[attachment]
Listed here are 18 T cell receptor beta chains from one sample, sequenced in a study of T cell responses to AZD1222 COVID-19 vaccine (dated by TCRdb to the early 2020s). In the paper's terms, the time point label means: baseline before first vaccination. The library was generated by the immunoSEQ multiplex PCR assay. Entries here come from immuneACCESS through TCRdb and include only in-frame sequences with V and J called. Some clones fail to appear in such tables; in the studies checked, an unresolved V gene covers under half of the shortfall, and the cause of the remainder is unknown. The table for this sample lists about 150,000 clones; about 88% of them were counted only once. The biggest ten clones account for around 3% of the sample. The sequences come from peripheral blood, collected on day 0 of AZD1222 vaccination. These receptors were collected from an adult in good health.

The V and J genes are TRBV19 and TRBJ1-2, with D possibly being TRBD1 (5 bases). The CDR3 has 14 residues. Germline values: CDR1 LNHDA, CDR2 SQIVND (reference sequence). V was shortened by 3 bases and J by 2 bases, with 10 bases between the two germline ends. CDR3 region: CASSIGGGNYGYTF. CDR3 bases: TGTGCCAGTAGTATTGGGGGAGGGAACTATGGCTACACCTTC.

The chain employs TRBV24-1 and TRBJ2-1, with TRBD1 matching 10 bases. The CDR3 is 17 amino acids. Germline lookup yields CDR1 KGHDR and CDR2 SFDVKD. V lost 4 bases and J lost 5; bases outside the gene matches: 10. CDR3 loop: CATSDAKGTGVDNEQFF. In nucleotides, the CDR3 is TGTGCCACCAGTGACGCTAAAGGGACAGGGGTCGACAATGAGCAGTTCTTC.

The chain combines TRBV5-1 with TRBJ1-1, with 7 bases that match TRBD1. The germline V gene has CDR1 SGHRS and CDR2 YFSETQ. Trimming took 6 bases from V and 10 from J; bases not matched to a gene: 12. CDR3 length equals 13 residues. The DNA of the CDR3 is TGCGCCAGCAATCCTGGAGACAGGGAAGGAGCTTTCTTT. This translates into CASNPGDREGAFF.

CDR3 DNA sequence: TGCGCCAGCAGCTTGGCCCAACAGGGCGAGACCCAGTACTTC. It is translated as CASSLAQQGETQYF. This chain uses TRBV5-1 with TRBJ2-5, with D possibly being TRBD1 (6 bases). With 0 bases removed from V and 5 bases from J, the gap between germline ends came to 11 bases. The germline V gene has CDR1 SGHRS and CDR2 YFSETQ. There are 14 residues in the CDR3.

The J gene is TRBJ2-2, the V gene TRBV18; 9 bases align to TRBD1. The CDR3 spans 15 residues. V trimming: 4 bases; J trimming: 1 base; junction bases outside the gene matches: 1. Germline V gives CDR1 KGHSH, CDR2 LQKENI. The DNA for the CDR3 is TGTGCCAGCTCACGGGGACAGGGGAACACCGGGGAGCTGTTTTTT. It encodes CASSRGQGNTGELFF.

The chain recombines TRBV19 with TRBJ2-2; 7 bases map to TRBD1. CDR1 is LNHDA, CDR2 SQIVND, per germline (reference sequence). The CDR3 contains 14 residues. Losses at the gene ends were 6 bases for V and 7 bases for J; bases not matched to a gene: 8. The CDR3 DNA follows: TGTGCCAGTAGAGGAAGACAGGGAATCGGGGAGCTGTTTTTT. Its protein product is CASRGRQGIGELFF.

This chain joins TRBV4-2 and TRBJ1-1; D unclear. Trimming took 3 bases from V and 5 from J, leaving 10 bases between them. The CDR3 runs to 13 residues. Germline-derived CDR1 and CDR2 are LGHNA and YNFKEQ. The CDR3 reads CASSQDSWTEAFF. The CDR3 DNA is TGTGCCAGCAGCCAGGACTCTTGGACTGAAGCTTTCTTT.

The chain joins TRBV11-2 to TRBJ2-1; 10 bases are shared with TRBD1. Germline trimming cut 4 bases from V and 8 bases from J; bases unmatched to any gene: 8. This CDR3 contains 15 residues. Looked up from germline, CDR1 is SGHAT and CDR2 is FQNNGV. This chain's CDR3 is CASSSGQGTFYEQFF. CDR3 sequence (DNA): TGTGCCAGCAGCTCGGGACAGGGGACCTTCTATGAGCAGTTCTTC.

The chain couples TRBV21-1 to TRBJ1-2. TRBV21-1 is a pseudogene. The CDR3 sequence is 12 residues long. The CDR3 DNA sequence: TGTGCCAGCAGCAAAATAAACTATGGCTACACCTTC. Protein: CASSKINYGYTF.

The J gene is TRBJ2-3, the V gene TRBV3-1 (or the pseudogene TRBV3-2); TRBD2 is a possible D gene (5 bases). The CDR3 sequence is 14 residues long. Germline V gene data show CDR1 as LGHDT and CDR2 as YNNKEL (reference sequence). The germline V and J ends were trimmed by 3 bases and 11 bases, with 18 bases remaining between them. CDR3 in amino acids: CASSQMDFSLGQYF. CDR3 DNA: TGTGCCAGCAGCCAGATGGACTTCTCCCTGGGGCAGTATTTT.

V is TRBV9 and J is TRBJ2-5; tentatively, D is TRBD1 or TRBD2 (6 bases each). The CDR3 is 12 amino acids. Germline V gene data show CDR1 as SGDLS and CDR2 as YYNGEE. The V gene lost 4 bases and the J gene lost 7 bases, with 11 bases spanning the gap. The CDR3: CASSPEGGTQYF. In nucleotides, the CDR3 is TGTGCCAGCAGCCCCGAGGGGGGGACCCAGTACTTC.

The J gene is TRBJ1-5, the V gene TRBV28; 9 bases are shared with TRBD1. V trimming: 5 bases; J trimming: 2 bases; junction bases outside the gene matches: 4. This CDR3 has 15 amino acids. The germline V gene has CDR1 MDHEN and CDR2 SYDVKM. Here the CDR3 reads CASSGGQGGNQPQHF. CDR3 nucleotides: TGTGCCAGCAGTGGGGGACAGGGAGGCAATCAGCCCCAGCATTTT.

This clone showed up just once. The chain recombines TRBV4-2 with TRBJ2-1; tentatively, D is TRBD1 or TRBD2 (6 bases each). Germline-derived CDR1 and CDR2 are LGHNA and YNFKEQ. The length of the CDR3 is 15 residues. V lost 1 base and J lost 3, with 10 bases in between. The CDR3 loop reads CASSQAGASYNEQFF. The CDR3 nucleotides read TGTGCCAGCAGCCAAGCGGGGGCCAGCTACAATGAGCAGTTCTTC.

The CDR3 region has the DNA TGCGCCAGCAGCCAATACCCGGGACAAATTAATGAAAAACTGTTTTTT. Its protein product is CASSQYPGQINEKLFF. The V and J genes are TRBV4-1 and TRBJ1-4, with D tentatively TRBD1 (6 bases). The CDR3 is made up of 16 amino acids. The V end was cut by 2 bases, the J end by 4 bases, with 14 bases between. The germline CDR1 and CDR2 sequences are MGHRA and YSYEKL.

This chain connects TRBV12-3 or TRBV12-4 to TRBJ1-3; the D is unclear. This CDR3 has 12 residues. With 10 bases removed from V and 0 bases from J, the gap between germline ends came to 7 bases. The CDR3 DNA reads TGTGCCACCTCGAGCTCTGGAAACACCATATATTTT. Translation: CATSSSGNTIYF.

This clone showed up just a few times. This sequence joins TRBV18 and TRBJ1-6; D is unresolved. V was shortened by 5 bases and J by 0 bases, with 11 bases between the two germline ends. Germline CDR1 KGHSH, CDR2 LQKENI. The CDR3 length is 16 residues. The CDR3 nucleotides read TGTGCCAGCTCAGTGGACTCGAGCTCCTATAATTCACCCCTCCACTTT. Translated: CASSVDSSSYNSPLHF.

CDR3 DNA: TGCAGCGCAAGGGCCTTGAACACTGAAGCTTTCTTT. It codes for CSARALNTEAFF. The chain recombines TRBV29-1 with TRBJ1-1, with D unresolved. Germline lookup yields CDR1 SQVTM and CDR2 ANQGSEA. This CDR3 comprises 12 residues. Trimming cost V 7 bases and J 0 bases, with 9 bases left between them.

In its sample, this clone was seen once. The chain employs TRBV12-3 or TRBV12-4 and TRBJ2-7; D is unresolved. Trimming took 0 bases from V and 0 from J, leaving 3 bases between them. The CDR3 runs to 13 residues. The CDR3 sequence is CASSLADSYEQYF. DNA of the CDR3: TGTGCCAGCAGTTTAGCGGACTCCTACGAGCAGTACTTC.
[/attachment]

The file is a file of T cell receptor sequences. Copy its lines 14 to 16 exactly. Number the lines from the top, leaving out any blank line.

This clone showed up just once. The chain recombines TRBV4-2 with TRBJ2-1; tentatively, D is TRBD1 or TRBD2 (6 bases each). Germline-derived CDR1 and CDR2 are LGHNA and YNFKEQ. The length of the CDR3 is 15 residues. V lost 1 base and J lost 3, with 10 bases in between. The CDR3 loop reads CASSQAGASYNEQFF. The CDR3 nucleotides read TGTGCCAGCAGCCAAGCGGGGGCCAGCTACAATGAGCAGTTCTTC.

The CDR3 region has the DNA TGCGCCAGCAGCCAATACCCGGGACAAATTAATGAAAAACTGTTTTTT. Its protein product is CASSQYPGQINEKLFF. The V and J genes are TRBV4-1 and TRBJ1-4, with D tentatively TRBD1 (6 bases). The CDR3 is made up of 16 amino acids. The V end was cut by 2 bases, the J end by 4 bases, with 14 bases between. The germline CDR1 and CDR2 sequences are MGHRA and YSYEKL.

This chain connects TRBV12-3 or TRBV12-4 to TRBJ1-3; the D is unclear. This CDR3 has 12 residues. With 10 bases removed from V and 0 bases from J, the gap between germline ends came to 7 bases. The CDR3 DNA reads TGTGCCACCTCGAGCTCTGGAAACACCATATATTTT. Translation: CATSSSGNTIYF.